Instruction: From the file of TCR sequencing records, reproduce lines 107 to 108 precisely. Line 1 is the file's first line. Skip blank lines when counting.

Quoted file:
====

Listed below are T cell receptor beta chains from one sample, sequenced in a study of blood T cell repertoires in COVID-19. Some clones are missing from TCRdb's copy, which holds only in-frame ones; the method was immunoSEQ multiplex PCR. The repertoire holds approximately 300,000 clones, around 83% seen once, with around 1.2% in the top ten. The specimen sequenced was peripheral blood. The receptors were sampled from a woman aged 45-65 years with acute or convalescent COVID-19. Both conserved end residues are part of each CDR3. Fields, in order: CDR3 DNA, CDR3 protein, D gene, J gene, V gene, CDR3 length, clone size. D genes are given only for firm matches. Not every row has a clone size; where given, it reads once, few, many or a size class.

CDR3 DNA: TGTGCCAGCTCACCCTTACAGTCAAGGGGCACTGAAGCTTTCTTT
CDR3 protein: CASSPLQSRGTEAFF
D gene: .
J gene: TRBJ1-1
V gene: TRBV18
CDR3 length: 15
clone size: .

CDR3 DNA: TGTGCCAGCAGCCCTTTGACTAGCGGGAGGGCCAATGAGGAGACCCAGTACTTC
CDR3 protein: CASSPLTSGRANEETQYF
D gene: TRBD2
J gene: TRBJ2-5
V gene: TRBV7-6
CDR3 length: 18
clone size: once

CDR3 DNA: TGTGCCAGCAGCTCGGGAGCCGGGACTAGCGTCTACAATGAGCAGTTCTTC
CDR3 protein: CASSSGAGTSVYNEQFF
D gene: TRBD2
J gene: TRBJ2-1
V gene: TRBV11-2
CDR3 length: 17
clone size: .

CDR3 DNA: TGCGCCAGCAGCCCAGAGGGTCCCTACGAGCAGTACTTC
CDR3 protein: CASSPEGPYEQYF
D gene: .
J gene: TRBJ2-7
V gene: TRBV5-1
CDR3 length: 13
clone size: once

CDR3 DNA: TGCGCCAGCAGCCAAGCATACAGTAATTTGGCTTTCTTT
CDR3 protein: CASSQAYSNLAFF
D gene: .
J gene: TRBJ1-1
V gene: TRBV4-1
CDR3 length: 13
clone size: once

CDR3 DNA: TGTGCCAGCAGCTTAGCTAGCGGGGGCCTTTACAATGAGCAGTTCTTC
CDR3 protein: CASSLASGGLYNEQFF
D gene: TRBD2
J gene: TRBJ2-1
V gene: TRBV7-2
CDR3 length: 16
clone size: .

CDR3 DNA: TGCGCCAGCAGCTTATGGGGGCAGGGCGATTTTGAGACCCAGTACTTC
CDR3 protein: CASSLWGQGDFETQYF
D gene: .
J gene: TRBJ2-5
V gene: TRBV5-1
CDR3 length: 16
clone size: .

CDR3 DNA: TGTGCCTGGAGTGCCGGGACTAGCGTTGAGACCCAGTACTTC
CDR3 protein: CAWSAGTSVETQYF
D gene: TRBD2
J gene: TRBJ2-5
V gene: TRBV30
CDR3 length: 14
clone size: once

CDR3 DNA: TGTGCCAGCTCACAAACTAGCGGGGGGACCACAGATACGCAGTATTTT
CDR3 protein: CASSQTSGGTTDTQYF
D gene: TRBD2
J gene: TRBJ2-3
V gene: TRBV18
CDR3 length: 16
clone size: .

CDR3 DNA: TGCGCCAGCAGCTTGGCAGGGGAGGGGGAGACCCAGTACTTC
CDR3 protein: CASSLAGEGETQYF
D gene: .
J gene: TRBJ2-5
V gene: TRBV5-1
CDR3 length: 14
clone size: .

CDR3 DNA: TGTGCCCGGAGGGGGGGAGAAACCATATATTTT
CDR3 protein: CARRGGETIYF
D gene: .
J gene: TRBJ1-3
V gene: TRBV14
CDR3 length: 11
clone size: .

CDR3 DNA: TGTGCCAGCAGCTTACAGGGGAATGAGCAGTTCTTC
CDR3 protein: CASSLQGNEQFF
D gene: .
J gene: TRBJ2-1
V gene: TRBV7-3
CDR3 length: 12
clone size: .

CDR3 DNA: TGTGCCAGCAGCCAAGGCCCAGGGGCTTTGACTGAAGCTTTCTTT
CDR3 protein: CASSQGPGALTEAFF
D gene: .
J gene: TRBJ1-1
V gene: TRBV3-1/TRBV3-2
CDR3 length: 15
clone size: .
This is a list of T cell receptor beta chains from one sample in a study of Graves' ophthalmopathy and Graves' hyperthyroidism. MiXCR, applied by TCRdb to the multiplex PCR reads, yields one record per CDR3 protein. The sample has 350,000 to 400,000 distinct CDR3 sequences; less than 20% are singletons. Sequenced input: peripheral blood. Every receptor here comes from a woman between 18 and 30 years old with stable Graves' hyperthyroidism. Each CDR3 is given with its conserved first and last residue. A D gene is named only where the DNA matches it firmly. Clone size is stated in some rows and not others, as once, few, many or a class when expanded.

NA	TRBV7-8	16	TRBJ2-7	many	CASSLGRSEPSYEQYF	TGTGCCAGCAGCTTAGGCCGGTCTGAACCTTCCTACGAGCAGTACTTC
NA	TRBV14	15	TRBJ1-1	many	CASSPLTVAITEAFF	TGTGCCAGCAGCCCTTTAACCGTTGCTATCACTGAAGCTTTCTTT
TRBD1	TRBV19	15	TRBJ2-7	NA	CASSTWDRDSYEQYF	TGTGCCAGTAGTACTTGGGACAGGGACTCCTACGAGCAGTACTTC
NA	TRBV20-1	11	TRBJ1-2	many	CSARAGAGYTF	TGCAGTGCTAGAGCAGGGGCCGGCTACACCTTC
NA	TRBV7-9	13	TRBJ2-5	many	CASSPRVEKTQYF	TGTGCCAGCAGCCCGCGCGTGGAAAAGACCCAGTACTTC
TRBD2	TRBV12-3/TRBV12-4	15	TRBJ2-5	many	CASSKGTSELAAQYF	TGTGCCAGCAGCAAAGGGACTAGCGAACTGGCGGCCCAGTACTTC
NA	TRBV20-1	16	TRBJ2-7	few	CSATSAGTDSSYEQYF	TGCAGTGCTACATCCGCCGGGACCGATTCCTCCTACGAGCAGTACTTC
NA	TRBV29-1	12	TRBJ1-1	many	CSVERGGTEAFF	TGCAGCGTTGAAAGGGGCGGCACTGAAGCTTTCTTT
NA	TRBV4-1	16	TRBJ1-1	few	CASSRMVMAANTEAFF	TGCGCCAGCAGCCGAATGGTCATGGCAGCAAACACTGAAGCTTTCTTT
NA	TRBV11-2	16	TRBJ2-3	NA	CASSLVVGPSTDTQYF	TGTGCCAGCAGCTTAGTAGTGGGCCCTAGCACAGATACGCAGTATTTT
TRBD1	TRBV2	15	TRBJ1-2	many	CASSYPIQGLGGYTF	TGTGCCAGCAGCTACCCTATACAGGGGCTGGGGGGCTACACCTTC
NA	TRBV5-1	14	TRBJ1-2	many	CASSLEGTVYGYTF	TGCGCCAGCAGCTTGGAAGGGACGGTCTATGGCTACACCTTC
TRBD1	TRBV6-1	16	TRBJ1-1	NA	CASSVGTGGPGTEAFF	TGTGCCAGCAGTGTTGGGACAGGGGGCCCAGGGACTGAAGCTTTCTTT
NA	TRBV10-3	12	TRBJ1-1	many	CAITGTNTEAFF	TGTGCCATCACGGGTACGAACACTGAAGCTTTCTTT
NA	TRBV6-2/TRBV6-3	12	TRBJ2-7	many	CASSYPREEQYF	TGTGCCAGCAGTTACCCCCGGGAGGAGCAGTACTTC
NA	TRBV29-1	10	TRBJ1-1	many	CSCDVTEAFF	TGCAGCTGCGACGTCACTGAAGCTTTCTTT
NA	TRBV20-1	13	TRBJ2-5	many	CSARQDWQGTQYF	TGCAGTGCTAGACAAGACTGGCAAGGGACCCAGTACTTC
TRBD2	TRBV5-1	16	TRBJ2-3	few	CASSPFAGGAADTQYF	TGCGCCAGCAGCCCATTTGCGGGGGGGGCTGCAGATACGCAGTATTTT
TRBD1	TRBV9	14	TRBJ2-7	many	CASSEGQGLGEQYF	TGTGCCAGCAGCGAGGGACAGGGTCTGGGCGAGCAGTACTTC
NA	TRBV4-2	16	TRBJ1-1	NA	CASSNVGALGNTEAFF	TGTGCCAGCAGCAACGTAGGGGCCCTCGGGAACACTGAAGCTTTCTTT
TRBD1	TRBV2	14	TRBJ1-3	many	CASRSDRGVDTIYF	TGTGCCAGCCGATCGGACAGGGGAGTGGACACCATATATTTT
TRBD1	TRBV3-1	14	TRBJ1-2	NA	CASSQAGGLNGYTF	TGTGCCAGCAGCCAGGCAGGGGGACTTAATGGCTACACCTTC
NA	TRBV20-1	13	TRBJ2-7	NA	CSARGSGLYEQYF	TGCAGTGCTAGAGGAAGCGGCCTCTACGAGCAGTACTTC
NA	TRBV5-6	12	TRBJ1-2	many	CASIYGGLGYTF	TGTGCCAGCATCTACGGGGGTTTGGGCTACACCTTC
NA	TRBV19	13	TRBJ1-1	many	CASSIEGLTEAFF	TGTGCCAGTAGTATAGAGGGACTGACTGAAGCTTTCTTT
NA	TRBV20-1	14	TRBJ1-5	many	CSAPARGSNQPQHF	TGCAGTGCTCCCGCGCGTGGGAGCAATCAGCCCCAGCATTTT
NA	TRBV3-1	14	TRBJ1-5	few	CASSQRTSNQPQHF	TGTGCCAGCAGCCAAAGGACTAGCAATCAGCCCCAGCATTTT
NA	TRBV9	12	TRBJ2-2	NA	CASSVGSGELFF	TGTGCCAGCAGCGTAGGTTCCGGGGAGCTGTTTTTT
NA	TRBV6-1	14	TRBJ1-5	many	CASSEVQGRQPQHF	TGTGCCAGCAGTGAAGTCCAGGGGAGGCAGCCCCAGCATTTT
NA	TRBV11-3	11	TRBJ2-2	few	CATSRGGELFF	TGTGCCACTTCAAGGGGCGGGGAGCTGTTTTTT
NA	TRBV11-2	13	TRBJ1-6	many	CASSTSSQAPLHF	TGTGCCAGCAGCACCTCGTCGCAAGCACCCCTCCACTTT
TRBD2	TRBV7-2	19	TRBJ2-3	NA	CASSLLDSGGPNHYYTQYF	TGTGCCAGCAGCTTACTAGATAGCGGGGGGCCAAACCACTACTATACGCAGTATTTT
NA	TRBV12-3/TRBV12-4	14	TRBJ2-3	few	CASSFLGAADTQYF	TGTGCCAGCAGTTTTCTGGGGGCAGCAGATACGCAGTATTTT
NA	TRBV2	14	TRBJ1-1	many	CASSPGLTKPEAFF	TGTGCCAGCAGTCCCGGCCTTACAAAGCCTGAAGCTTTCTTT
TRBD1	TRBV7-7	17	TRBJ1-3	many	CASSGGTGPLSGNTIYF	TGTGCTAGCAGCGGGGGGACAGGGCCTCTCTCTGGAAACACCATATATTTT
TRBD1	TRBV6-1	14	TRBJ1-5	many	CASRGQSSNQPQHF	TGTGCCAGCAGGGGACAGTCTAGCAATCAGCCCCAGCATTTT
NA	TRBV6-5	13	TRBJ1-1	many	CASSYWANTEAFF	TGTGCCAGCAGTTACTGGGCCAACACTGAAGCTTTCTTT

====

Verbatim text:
NA	TRBV10-3	12	TRBJ1-1	many	CAITGTNTEAFF	TGTGCCATCACGGGTACGAACACTGAAGCTTTCTTT
NA	TRBV6-2/TRBV6-3	12	TRBJ2-7	many	CASSYPREEQYF	TGTGCCAGCAGTTACCCCCGGGAGGAGCAGTACTTC